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Kate Beaton’s drawing lessons 

Comic artist Kate Beaton turns the past on its head, with wonderful inside jokes that will make history and literary buffs chuckle.

Sitting in Uncommon Grounds on Argyle, she is hunkered over a new comic about Simón Bolívar and Antonio José de Sucre. Her brown eyes are hidden behind her brown hair as she inks in her pencil drawings of the "celebrated liberator of South America" and his right-hand man.

Kate Beaton's comic, Hark! A Vagrant, covers such topics as Sanford Fleming's magnificent beard, Nikola Tesla's celibacy and Napoleon Bonaparte's tendency to eat all the cookies. You know. History.

"My comic could be called Prime Ministers, Generals and Some Other People," Beaton says.

She has a readership of between "40,000 and 60,000" she's been covered by Maclean's and Wired; and she's won the Doug Wright Award for Best Emerging Talent. She's 25, and has just moved back from Toronto. Originally from Mabou, Beaton's childhood emphasized history.

"You're put in step dancing when you're really small...and you're like, 'Well, why am I doing this?' 'Well, it's important. It's part of your heritage.'"

She earned her degree in history and anthropology at Mount Allison University, and she's worked in a number of museums. But when people ask her why Beaton likes history, she finds it difficult to answer. "I like it the same way that people like chocolate ice cream: I like it. It's good."

She has also always drawn, but didn't have the confidence to apply to fine arts in university: "Good old Maritimes defeatist attitude. Stephen Harper would be proud." But after being encouraged by Emily Horne (of former Coast comic A Softer World) to put her comics online, success was sudden.

The site launched in October of 2007 and now, writing the webcomic is Beaton's full-time job. She moved back to Nova Scotia to be closer to her family, but also because she thought she'd be able to afford Halifax easier than Toronto. Beaton makes her living selling t-shirts, books and other merchandise on her site. She says there's some worry involved, because she's not sure how much she'll make each week, but there's also a lot of freedom in it.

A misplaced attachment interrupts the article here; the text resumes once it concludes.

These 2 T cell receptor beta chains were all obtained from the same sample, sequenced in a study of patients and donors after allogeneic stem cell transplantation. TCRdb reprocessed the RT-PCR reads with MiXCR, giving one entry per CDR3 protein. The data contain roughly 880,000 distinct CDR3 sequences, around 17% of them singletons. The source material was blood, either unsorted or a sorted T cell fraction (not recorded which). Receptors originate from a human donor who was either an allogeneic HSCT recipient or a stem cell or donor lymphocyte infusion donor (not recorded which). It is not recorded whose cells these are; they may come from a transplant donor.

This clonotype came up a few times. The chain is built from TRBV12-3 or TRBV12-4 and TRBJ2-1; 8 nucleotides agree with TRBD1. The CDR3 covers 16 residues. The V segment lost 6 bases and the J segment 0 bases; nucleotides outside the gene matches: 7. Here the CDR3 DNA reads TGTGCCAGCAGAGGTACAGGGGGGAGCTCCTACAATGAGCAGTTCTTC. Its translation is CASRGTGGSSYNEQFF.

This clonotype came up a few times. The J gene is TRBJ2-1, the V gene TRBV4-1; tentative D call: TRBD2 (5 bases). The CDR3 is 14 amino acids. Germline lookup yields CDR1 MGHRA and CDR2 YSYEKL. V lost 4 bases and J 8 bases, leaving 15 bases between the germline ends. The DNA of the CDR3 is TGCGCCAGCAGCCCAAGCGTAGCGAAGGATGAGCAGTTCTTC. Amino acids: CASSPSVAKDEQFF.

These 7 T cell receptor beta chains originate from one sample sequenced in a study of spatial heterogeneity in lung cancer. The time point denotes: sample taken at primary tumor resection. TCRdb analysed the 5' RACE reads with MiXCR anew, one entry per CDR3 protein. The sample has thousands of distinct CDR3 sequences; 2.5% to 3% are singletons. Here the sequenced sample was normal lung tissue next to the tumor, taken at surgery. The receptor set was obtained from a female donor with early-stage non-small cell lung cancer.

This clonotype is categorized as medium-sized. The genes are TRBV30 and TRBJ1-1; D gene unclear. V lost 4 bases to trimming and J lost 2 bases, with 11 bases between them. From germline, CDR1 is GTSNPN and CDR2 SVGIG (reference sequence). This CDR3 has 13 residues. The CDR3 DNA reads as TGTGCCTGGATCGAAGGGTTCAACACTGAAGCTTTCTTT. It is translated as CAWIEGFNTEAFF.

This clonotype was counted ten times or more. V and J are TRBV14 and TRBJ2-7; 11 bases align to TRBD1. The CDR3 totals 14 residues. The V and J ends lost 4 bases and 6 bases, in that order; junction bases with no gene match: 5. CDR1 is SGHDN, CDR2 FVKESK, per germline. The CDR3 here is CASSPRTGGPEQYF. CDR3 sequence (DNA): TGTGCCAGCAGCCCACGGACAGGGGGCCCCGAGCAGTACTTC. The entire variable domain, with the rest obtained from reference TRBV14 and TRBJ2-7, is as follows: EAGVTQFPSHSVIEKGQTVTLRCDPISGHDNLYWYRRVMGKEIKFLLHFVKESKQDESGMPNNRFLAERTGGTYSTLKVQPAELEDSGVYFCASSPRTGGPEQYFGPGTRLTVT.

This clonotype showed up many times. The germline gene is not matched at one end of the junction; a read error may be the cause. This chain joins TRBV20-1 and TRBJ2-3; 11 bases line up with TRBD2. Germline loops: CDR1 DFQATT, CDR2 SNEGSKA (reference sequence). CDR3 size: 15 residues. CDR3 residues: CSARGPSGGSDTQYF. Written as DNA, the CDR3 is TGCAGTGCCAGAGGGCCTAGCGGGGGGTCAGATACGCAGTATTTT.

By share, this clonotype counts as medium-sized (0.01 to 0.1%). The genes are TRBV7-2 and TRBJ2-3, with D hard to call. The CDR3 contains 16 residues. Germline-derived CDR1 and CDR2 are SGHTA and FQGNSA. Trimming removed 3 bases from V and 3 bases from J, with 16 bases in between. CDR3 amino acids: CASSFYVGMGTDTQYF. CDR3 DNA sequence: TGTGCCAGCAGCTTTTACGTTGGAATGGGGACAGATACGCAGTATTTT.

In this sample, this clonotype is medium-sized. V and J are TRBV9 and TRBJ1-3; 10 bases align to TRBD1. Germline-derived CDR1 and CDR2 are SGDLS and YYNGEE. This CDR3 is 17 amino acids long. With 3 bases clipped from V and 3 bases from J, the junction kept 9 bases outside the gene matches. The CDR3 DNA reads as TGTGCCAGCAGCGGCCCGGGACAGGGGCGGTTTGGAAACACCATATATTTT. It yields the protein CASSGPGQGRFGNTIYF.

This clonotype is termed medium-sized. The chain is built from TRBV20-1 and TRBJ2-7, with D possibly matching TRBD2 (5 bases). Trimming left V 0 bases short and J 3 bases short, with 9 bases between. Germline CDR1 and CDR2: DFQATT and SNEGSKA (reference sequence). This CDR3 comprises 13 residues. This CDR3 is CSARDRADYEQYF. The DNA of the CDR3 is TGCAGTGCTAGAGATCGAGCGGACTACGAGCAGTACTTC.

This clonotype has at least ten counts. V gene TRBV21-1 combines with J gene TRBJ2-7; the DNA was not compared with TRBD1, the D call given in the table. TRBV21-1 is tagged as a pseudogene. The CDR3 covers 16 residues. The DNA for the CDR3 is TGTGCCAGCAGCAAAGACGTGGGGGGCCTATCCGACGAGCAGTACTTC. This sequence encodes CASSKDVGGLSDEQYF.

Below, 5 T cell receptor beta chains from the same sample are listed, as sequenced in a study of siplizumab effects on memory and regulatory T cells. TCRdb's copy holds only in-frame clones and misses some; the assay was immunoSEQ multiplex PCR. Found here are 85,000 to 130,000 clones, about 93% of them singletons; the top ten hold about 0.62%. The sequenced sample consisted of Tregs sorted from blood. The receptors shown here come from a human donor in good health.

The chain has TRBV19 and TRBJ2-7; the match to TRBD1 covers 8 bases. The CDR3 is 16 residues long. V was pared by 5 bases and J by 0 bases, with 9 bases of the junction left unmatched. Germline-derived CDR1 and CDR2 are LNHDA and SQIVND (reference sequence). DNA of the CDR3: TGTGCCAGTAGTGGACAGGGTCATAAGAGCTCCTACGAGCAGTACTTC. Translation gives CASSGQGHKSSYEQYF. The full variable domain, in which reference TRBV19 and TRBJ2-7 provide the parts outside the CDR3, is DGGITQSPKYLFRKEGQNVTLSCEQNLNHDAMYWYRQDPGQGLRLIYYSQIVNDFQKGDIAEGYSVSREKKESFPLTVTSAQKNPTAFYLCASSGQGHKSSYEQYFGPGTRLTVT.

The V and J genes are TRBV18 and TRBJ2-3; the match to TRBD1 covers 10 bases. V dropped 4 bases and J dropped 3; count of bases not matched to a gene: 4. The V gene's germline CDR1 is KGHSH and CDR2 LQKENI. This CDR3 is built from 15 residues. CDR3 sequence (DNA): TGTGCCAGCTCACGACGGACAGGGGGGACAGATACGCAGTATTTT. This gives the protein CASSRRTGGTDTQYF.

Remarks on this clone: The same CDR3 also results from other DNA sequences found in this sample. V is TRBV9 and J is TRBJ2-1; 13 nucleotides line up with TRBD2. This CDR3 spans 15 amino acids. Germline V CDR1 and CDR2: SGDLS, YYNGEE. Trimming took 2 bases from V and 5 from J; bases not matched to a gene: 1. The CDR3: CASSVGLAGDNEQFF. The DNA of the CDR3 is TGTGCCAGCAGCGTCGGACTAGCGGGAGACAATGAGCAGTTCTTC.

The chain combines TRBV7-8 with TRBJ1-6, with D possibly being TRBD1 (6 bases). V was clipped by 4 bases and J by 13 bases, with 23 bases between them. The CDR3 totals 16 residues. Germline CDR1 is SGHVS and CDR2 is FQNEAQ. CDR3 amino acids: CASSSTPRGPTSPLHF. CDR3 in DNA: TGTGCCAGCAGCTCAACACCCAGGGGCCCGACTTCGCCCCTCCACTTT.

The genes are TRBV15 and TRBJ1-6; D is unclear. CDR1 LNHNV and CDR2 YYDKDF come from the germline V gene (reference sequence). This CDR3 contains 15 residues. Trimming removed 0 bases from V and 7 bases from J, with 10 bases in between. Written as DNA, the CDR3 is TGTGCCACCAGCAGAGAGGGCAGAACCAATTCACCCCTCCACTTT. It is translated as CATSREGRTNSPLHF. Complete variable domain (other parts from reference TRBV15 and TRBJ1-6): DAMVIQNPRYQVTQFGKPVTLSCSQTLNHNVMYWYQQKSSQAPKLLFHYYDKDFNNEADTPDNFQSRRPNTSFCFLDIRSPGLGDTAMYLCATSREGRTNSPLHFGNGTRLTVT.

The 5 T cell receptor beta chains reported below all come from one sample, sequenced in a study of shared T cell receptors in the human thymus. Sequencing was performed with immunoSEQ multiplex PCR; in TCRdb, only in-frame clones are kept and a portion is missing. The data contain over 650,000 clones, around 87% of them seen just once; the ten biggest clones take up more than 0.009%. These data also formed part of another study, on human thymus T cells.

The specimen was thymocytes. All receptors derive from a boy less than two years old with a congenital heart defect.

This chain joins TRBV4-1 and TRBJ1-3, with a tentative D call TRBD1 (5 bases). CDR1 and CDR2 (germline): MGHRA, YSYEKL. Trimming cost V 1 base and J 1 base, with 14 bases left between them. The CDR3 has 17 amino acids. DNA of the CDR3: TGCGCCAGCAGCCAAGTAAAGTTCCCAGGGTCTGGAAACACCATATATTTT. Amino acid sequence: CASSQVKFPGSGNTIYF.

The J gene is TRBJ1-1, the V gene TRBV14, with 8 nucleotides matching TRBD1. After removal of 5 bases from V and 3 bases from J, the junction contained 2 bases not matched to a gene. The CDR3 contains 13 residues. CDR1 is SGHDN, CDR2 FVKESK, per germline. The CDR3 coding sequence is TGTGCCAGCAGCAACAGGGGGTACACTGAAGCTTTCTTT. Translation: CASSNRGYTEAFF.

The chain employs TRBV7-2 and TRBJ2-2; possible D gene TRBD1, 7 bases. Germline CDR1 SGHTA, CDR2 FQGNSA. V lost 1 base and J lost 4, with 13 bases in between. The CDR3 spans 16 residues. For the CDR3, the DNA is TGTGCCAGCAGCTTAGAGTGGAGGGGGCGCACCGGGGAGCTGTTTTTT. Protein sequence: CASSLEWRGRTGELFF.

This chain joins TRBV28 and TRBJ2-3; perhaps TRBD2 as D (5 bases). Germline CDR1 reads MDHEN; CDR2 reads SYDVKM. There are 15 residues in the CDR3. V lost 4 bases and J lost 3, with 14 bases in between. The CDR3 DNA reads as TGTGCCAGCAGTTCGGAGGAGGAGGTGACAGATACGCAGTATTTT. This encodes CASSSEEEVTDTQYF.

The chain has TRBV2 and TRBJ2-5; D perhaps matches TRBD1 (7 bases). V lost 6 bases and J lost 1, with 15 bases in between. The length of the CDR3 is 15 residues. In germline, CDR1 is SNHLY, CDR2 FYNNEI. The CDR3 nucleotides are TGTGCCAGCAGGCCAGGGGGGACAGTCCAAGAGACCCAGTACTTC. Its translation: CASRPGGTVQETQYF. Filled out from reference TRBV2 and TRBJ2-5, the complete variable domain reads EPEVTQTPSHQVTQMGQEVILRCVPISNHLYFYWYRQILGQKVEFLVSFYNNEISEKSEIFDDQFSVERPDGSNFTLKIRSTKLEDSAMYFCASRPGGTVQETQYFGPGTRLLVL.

"And, I mean, getting to do what you like is unbelievable," Beaton says. She also sells merchandise when she appears at comic conventions, such as the upcoming Comix and Stories in Vancouver on August 23. But she hasn't quite gotten the hang of dealing with fans.

"I don't think anybody is prepared for a big lineup of people, like, 'I'm really pleased to meet you! Oh, I love your comic! Oh my god, it's Kate Beaton!'...When people are excited to meet you, you want to make sure that they are happy that they did, afterward, you know? Instead of being like, 'She was sweating. And she was all red. Then she ran away.'"

Agents and book companies have asked her to write and illustrate books, but so far she's turned them down. "I'm really aware of my limits... I'm glad that people like what they see, but I'll know when I'm there, and I'm not there yet."

Her plans for the future are to just keep doing what she's doing, but "it'd be nice to get involved with the community and find some volunteer [job], since cartooning is a fairly lonely thing...I don't know. I'm not sure. I just got here, but I plan to do things. That's a really boring answer. I plan, I've got plans."

Kate Beaton Comic Samples

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